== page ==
I decided to write this after reading a thread about Aeroflot retiring it’s TU-154 fleet, and reading comments from some posters wanting to fly on one before it’s gone.
I apologize for the lack of pictures, this happened in 1988 when the digital camera and internet really didn't exist yet.
As always, please feel free to comment.
July 1988 B-2608 TU-154M CA 2324 Guangzhou-Xian
This was supposed to be the moment I had been waiting for, the chance to fly on the Russian equivalent of the 727. I would finally have a chance few Americans got, the chance to compare the 727 with her steroidal Russian cousin, the TU-154. There was no comparison. Comparing the 727 with her clean, fast looks, fast ride and comfortable, climate controlled interior with passenger air vents, to a TU-154 is a bit like comparing A-Rod to a high school baseball player, the two aren’t even in the same league. They both do the same job, but one just does it with so much more ease, grace and comfort that comparing them really isn’t even fair.
Still, for a young, American college student, even being able to take a ride on the TU-154 was pretty much a once in a lifetime experience. It was an experience I had waited six hours for on a warm day in southern china, when the heat and humidity caused sweat to flow like domperignon in first class and tempers were flaring like fireworks.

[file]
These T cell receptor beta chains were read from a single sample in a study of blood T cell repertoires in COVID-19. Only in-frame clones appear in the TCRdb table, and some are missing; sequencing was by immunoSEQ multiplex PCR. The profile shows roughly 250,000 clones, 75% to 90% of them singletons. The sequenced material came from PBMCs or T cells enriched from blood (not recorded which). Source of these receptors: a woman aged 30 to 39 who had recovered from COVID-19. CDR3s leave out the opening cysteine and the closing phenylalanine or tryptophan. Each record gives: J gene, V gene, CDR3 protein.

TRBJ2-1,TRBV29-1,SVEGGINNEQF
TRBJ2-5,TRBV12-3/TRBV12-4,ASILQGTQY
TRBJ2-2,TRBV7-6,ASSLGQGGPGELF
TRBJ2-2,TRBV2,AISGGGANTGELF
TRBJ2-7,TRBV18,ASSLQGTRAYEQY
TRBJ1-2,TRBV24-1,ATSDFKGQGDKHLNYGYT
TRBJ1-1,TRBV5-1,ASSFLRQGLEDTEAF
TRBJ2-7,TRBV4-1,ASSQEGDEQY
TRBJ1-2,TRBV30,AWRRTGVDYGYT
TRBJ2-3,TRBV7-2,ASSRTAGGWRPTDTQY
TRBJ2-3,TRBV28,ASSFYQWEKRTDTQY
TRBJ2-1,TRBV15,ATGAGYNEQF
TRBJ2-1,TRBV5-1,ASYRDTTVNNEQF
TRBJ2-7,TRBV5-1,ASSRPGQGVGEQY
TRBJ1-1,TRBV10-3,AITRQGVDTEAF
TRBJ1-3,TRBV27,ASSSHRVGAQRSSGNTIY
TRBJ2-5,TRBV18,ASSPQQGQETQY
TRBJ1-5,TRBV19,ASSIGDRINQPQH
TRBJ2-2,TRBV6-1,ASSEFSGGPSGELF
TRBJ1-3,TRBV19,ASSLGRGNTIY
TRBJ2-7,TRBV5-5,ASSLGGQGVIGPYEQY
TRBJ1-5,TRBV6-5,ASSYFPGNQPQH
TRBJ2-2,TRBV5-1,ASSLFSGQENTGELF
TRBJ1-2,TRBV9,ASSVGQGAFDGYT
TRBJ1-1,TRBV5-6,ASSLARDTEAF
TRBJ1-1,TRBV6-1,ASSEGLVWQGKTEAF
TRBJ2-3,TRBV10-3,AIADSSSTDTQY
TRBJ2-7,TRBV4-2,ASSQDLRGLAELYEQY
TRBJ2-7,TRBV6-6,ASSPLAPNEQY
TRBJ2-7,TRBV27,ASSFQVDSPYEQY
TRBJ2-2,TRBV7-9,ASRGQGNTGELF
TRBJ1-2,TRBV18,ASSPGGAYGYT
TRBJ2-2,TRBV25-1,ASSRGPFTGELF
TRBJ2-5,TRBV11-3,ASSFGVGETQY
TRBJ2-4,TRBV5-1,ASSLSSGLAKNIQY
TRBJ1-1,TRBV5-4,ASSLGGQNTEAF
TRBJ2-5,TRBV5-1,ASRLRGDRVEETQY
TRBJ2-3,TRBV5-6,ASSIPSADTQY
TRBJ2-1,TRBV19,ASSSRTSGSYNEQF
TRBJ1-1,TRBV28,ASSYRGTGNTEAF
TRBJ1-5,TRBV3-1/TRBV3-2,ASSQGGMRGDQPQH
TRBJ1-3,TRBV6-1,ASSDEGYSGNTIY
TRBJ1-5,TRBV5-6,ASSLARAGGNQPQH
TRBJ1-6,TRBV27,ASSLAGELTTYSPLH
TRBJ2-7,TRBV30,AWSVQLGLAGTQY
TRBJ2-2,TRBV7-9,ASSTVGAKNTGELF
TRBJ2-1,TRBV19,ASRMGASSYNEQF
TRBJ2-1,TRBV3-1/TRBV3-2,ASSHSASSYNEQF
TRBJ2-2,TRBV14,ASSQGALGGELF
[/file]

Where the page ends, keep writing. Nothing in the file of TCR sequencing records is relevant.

Having checked out of our accommodations, the dormitory at South China Normal College (or something like that) in the early morning, we drove to Guangzhou airport and while our group of 30 Americans waited, our interpreter went to the ticket counter and checked us in, only to return with bad news, our nine a.m. flight to Xian was delayed until three. Luckily, we were able to get day rooms in a local hotel and so we bussed off to the hotel and spent the next 6 hours waiting and amusing ourselves. I think I spent most of the time reading Helter Skelter, a book that really scared the hell out of me the first time I read it. When I wasn’t doing that, or just laying on the bed watching what passes as tv in China, I got involved in playing charades, that was fun, and a first for me. Every hour or so someone would go to the lobby and check the status of the flight, as there was a notice posted in the lobby, with updates.